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    sorry ill just paste the expression again in picture format

    CASE I: is even,
    <font size="3">

    i wasnt able to see the relationship sorry lol..

    i'm not an IIT student, i'm guessing u guys are

    could you tell me how they help?
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  10. #25
    Lord of certain Rings
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    Quote Originally Posted by Aquafina View Post
    sorry ill just paste the expression again in picture format

    CASE I: is even,
    <font size="3">

    i wasnt able to see the relationship sorry lol..

    i'm not an IIT student, i'm guessing u guys are

    could you tell me how they help?
    Aquafina,

    Take fardeen's 'n' even case, expand the equation (n^{2}+\frac{n}{2})^{2}- \frac{n^{5}-1}{n-1} and tell me what you get(is it positive or negative?). Then do the same thing with (n^{2}+\frac{n}{2}+1)^{2} - \frac{n^{5}-1}{n-1}  .

    Can you try it? Then tell us if you are stuck somewhere...
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  11. #26
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    ok i changed (n^5 - 1)/(n-1) to n^4 + n^3 + n^2 + n + 1

    then for the first part:

    -3/4 n^2 + n + 1

    and the second part to

    n^4 + n^3 + 9/4 n^2 + n + 1
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  12. #27
    Lord of certain Rings
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    Quote Originally Posted by Aquafina View Post
    ok i changed (n^5 - 1)/(n-1) to n^4 + n^3 + n^2 + n + 1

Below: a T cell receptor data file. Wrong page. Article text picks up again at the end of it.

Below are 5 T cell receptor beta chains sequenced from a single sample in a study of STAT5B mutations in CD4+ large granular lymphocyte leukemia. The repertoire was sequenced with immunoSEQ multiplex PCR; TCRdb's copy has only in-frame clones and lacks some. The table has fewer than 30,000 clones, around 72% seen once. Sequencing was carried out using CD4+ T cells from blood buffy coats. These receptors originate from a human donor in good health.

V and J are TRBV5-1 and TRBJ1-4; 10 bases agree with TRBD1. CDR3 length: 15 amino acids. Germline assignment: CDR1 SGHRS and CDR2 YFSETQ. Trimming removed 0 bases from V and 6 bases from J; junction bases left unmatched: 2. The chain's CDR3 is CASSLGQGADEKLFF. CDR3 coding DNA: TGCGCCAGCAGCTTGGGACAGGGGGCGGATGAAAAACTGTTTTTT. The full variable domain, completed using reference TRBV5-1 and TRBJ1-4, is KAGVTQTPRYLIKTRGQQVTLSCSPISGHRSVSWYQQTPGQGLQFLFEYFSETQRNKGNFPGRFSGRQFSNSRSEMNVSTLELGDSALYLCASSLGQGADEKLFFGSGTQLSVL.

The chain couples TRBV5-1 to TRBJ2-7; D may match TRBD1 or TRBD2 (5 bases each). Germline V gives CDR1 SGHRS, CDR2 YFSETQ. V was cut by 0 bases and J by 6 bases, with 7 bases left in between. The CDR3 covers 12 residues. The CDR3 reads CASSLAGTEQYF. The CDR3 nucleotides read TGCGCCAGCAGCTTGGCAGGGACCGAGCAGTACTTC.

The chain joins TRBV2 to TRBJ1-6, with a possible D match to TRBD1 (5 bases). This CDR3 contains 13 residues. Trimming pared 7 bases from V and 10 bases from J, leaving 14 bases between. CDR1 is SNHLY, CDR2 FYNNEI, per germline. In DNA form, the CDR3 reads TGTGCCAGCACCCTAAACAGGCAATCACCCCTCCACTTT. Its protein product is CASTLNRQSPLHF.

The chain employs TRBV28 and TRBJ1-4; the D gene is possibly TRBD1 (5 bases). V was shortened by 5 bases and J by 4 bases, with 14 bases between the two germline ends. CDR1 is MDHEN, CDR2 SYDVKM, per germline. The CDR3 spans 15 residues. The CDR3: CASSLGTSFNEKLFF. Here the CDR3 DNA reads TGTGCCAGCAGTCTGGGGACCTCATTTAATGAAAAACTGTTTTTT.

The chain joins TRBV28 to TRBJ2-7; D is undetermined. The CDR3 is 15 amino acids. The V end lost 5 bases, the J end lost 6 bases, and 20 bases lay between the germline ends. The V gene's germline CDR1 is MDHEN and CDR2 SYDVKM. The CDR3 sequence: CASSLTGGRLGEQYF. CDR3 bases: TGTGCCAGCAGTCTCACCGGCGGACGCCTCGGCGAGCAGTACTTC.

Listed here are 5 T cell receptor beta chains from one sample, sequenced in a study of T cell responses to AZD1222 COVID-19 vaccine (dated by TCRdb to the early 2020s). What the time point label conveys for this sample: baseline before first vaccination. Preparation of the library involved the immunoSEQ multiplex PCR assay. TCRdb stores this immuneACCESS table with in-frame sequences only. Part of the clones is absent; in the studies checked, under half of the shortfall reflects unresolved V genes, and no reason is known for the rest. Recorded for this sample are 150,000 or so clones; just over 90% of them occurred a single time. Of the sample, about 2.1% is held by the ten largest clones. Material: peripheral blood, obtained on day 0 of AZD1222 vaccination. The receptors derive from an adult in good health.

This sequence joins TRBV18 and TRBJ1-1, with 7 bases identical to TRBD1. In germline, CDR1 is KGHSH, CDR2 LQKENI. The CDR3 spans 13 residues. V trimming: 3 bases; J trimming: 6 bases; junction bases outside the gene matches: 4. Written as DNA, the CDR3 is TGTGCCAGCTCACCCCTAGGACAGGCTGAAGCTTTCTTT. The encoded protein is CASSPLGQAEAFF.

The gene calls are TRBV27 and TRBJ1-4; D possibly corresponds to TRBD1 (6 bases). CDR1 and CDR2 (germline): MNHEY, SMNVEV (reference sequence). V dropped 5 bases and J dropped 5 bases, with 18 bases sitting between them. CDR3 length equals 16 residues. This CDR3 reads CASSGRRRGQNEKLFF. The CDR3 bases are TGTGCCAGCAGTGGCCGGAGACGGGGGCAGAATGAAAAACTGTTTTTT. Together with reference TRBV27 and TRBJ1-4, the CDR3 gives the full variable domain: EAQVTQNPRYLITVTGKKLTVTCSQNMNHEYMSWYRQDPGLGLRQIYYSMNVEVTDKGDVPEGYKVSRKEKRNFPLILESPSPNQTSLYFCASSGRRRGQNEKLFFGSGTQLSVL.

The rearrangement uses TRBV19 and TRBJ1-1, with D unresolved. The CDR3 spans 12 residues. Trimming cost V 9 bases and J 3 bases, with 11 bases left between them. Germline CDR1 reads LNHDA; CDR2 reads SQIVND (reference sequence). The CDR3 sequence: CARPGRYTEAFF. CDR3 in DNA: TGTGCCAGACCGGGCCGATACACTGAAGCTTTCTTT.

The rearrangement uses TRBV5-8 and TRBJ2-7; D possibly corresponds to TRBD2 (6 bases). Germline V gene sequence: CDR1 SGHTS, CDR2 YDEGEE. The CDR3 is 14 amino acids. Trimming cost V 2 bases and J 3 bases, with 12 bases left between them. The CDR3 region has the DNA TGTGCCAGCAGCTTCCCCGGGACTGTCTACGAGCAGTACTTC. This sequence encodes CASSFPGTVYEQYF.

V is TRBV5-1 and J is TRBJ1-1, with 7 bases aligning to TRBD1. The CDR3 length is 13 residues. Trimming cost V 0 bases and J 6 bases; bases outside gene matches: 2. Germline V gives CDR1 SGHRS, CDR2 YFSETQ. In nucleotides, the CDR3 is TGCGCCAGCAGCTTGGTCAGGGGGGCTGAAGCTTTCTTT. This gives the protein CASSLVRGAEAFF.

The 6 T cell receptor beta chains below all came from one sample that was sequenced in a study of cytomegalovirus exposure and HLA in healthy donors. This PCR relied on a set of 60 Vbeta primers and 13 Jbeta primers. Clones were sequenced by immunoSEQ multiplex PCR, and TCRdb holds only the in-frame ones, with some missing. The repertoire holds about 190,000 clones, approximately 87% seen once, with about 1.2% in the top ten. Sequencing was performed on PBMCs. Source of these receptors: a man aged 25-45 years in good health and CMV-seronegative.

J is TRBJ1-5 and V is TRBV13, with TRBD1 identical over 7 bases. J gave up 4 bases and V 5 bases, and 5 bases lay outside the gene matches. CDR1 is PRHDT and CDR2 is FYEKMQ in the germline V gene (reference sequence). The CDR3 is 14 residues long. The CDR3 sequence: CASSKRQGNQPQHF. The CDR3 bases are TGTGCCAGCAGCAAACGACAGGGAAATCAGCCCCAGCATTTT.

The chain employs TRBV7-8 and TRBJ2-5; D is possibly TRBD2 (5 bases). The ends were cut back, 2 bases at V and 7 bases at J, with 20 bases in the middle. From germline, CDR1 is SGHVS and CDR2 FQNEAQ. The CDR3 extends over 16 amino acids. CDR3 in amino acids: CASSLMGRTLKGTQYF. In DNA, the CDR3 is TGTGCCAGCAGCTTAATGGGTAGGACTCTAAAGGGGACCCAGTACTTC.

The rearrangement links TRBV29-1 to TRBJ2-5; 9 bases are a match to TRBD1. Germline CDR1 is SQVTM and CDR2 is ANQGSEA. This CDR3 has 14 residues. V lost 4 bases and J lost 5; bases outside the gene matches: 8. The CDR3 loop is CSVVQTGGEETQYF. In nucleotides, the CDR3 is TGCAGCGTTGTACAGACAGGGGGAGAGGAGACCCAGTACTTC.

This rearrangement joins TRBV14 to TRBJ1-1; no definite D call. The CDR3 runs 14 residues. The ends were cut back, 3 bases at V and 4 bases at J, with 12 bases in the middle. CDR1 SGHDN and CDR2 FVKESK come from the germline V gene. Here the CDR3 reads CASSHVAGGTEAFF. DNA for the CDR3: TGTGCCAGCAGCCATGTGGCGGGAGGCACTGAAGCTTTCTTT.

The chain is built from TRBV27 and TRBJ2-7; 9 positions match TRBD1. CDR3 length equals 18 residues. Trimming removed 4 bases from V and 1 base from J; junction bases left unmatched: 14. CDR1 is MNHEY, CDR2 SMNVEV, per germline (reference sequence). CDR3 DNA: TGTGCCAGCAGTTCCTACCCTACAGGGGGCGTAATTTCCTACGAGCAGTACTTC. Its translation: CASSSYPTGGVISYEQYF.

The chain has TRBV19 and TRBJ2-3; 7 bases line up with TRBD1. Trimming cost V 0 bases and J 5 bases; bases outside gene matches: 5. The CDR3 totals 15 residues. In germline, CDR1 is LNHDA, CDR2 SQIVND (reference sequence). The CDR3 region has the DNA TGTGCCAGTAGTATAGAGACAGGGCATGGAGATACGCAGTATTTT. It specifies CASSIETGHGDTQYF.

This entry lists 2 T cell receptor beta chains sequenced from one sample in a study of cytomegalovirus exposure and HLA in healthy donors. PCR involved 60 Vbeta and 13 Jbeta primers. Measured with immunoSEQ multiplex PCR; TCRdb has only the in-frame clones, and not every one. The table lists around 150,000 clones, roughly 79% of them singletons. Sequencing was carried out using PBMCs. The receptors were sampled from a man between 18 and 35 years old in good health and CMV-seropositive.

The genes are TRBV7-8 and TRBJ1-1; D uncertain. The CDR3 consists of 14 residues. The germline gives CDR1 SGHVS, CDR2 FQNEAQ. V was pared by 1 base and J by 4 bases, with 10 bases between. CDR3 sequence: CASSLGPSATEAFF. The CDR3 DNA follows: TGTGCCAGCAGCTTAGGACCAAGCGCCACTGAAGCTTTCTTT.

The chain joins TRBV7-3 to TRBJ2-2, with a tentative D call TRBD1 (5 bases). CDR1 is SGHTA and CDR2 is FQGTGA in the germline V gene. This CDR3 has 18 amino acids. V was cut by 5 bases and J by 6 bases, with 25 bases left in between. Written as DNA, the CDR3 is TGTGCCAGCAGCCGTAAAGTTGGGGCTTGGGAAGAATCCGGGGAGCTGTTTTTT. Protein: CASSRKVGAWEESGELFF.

then for the first part:

    -3/4 n^2 + n + 1
    I get -(\frac34  n^2  + n +  1)

    and the second part to

    n^4 + n^3 + 9/4 n^2 + n + 1
    I asked you to compute the difference:
    n^4 + n^3 + 9/4 n^2 + n  + 1 - (n^4+n^3+n^2+n+1) = \frac{5}{4}n^2

    Next step:
    Prove that -(\frac34  n^2  + n +  1) < 0 and \frac{5}{4}n^2 > 0

    \frac{5}{4}n^2 > 0 is obvious

    -(\frac34  n^2  + n +  1) < 0 is kinda obvious too..

    So now try the odd case
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  13. #28
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    okay..

    - (7/9 n^2 + 3/2 n + 3/4)

    and

    1/4 n^2 - 1/2 n - 3/4
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  14. #29
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    Quote Originally Posted by Aquafina View Post
    okay..

    - (7/9 n^2 + 3/2 n + 3/4)

    and

    1/4 n^2 - 1/2 n - 3/4
    Probably 9 was a typo, good work:

    I get (n^{2}+\frac{n-1}{2})^{2} - \frac{n^{5}-1}{n-1} = -\left(\frac74 n^2 + \frac32 n + \frac34\right) < 0

    Second one is right: (n^{2}+\frac{n+1}{2})^{2}- \frac{n^{5}-1}{n-1} = \frac{n^2 - 2n - 3}{4}. So when do you think n^2 - 2n - 3 > 0 holds?
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  15. #30
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    ah that's really good! (yes 9 was a typo sorry)

    how come only the upper boundary of n being odd is related to n > 3? i.e. with n^2 - 2n - 3 > 0

    Also, how would you come up with these equations from scratch!? I get how I worked back from fardeen's work to get the case...